This is an update for you on what happened in the first week of the native English speakers' initiative.
It was, as might be expected, a mixed week in terms of how the sessions went. Where you were able to meet with your Sri Lankan teachers and the internet connection was good, the sessions were very successful - and we had extremely positive feedback from the teachers, who are very appreciative of the time you are giving them.
Some of you managed to meet your teacher(s), but their internet connection was poor, so it was difficult to maintain a flow of conversation, although we still received positive feedback from those teachers.
Thursday was a bit of a washout, in terms of terrible weather in Sri Lanka, although we had very positive feedback about Frankie Walsh's session with Miss Pavithra (apparently, Gobi tells me, she was able to use a mobitel connection, which was okay even in the terrible weather conditions).
I had a very mixed experience personally! My Tuesday session went well, but my Thursday session was washed out! I tried to cover Tim Westbrook and Michael Wood's sessions this week but was unsuccessful. However, I did manage to cover James Houston's session this afternoon, where 2 out of his 3 teachers arrived - with good connections - and we had a very positive session.
One thing I found very useful in the two sessions that I had that went very well, was to make use of the 'chat' function on Zoom. Sending words and phrases through chat proved extremely helpful in terms of developing new vocabulary with the teachers. I am a visual learner, and it helps me to see things written down, as well as hear them, so do bear this in mind with your teachers.
I have worked extremely hard this week, as has Gobi at the Sri Lankan end, to communicate with you and the Sri Lankan teachers to sort out problems where possible. I would like to thank you all for your patience and resilience with this initiative and give you a photographic example below of what we are dealing with. Whilst we are sat in the comfort of our own homes and our only frustration might be that the teachers fail to turn up, or their connection is poor when they do, please consider how much harder it is for them at the other end! Miss Rathiya, who is partnered with Charles Hayward sent Gobi the two photos below. The first picture was accompanied by a message saying: 'At home we don't have coverage for Zoom sir. If I want to get coverage, I have to go away from home sir. Each day, I attend the classes from there sir.' The second picture was accompanied by a message saying: 'This is my place for the Zoom meeting sir.'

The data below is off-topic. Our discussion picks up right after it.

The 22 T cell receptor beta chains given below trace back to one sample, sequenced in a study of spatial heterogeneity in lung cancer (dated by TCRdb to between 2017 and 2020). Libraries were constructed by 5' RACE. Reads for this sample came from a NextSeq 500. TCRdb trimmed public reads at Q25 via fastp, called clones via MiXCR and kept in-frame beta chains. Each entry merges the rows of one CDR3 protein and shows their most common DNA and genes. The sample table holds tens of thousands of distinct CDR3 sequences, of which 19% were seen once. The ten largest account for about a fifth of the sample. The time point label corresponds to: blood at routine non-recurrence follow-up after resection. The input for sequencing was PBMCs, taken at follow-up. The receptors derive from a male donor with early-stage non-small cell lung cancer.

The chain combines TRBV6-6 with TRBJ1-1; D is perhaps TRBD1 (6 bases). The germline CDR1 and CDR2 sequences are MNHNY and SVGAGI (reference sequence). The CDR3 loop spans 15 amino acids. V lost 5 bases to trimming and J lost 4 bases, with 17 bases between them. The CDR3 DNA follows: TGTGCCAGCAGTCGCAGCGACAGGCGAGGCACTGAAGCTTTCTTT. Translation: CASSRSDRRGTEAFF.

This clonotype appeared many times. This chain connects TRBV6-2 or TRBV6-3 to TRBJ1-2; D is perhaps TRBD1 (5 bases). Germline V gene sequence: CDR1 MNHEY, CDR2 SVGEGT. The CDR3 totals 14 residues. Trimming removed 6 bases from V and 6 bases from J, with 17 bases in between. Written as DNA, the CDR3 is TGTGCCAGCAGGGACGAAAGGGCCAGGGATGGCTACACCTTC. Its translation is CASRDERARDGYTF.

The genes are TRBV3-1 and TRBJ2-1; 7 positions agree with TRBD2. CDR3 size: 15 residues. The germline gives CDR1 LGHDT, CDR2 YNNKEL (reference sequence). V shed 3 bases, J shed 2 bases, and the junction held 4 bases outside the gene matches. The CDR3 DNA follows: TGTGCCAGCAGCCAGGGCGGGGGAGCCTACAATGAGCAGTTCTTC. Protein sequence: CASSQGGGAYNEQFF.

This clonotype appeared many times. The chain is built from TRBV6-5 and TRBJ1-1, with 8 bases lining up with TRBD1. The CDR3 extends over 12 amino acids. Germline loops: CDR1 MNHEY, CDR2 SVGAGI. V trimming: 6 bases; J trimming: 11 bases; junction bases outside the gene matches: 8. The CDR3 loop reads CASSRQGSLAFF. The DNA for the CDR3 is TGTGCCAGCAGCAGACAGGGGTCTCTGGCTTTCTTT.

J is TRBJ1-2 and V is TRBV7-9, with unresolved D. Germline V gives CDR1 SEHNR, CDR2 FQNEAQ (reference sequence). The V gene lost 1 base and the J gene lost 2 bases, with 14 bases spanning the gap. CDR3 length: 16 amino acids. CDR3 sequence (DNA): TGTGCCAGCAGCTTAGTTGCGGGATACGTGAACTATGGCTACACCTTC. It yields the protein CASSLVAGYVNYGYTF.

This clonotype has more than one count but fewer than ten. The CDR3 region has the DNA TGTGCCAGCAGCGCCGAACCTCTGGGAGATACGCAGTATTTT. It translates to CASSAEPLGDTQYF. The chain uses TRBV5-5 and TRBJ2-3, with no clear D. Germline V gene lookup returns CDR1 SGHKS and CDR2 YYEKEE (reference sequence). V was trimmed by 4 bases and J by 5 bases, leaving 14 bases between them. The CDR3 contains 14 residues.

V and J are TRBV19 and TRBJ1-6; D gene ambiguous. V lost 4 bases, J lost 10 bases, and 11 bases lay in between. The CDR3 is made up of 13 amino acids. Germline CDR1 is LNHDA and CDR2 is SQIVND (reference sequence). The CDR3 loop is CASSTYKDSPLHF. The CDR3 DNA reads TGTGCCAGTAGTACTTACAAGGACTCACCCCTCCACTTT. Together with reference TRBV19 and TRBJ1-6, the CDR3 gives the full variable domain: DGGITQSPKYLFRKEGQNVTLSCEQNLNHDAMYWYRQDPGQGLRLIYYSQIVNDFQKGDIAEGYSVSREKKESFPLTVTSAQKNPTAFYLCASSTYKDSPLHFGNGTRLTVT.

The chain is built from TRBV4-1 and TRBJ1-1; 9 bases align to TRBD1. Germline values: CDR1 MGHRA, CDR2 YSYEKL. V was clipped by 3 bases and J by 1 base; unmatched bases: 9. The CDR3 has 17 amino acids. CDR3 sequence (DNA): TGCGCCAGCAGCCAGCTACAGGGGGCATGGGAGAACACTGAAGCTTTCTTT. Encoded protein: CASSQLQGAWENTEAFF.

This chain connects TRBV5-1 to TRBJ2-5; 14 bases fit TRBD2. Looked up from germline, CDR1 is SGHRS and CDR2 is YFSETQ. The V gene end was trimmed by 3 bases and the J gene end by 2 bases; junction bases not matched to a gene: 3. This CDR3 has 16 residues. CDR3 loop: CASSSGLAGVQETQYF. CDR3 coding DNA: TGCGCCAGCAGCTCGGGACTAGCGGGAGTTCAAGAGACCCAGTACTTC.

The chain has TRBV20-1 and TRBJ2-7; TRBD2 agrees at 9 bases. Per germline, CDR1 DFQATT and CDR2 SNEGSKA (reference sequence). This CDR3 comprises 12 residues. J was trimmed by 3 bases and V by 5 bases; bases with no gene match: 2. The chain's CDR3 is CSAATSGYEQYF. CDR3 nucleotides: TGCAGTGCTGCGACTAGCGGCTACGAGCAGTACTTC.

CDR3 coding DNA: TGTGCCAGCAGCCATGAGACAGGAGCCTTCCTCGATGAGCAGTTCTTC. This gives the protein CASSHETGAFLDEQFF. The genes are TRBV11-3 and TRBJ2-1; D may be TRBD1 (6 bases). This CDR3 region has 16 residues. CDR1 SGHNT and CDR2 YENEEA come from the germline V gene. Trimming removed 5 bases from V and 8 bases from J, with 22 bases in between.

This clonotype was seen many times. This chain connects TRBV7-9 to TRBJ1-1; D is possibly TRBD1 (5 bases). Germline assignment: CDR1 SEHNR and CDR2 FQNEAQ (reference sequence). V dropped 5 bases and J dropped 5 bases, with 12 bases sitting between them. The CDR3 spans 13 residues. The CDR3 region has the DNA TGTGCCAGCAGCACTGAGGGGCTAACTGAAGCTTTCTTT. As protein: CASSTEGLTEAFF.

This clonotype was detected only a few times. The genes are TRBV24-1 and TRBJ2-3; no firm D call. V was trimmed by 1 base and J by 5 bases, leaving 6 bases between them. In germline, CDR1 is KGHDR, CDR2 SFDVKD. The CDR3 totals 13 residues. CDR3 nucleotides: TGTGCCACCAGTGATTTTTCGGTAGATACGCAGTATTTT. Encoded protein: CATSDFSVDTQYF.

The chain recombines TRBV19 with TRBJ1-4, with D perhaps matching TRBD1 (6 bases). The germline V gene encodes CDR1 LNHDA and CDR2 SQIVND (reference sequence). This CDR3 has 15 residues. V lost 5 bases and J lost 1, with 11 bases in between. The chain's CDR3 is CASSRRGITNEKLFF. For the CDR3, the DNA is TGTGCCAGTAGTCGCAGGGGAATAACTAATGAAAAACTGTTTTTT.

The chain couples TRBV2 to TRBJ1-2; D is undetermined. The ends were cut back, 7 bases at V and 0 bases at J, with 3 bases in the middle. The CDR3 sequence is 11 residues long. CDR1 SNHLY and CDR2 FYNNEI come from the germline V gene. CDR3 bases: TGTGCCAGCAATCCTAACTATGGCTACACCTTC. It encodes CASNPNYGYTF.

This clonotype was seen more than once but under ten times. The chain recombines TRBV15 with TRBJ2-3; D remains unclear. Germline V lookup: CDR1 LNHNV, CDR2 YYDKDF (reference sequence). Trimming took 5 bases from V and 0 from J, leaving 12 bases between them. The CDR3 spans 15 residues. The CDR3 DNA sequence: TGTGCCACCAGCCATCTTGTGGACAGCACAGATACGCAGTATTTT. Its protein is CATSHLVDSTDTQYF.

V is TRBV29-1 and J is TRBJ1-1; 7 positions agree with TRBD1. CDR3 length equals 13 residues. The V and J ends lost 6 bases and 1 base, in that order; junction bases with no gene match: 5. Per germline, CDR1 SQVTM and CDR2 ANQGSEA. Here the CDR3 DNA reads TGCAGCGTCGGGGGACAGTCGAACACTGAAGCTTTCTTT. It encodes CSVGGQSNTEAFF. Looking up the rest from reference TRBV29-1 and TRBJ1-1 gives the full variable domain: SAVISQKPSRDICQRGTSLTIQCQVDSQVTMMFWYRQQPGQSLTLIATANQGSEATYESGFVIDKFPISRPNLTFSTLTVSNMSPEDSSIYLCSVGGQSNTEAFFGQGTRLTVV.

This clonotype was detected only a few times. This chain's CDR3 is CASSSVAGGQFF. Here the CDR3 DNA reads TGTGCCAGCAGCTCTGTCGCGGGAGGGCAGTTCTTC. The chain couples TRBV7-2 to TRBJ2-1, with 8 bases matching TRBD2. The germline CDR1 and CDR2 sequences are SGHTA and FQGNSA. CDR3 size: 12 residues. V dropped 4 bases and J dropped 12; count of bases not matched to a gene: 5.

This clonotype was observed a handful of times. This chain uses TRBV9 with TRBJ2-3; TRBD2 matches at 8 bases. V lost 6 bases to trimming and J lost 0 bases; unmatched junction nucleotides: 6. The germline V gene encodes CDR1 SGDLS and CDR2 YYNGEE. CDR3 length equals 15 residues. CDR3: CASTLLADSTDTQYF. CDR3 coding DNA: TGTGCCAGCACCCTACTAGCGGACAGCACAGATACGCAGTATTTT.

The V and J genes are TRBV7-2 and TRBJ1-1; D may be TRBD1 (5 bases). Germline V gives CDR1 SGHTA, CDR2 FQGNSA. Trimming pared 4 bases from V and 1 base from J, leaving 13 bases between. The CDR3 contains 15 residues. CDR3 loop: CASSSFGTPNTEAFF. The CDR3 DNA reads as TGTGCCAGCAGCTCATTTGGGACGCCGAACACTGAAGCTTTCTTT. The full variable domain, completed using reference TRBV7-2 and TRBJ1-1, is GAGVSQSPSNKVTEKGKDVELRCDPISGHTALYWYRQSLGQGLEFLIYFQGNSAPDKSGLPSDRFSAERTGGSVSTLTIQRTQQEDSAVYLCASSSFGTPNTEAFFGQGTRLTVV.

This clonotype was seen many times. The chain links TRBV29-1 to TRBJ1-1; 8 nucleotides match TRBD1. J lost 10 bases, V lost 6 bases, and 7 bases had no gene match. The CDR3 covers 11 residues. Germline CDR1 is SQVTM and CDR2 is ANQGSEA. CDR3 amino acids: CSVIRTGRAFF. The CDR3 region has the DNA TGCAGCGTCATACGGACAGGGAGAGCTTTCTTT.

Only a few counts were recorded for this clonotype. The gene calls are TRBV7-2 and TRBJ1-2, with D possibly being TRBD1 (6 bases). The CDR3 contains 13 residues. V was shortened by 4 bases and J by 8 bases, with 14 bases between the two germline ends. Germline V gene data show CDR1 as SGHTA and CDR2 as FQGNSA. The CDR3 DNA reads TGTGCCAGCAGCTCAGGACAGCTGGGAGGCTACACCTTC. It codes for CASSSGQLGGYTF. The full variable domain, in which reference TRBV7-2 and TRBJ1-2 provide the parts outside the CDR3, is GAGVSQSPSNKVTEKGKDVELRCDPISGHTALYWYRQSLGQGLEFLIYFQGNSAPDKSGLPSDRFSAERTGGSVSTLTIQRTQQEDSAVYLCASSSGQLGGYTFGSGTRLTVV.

When I received this message, I felt very humbled, as I expect some of you might too. Whilst we are sat in the comfort of our own homes waiting for our Sri Lankan teacher(s) to appear, this Sri Lankan teacher walks some distance from her home to sit on a rock to get the internet connection she needs - not just for a weekly chat with Charles Hayward, but for every single online lesson that she has as part of this 6-month Training Programme with Gobi. These photographs explain far better than any words can, the level of commitment that these people demonstrate, and the lengths that they will go to, to pursue a course that will greatly develop their knowledge of English - and, hopefully, as a result increase their life chances.
There are a few updates to the timetable, so the latest timetable is attached here. Please do look at it, as you may have an additional teacher for your session (we now have 16 teachers in total!) or one teacher may have replaced another one who has had to drop out.
I am ever the optimist, so I am hoping that next week's sessions will run more smoothly than this week's, especially now that we have sorted out a few of the 'teething' problems. Your continued patience is much appreciated, as when this does work well, it has a huge impact on those teachers you are engaging with - more than you could possibly realise.
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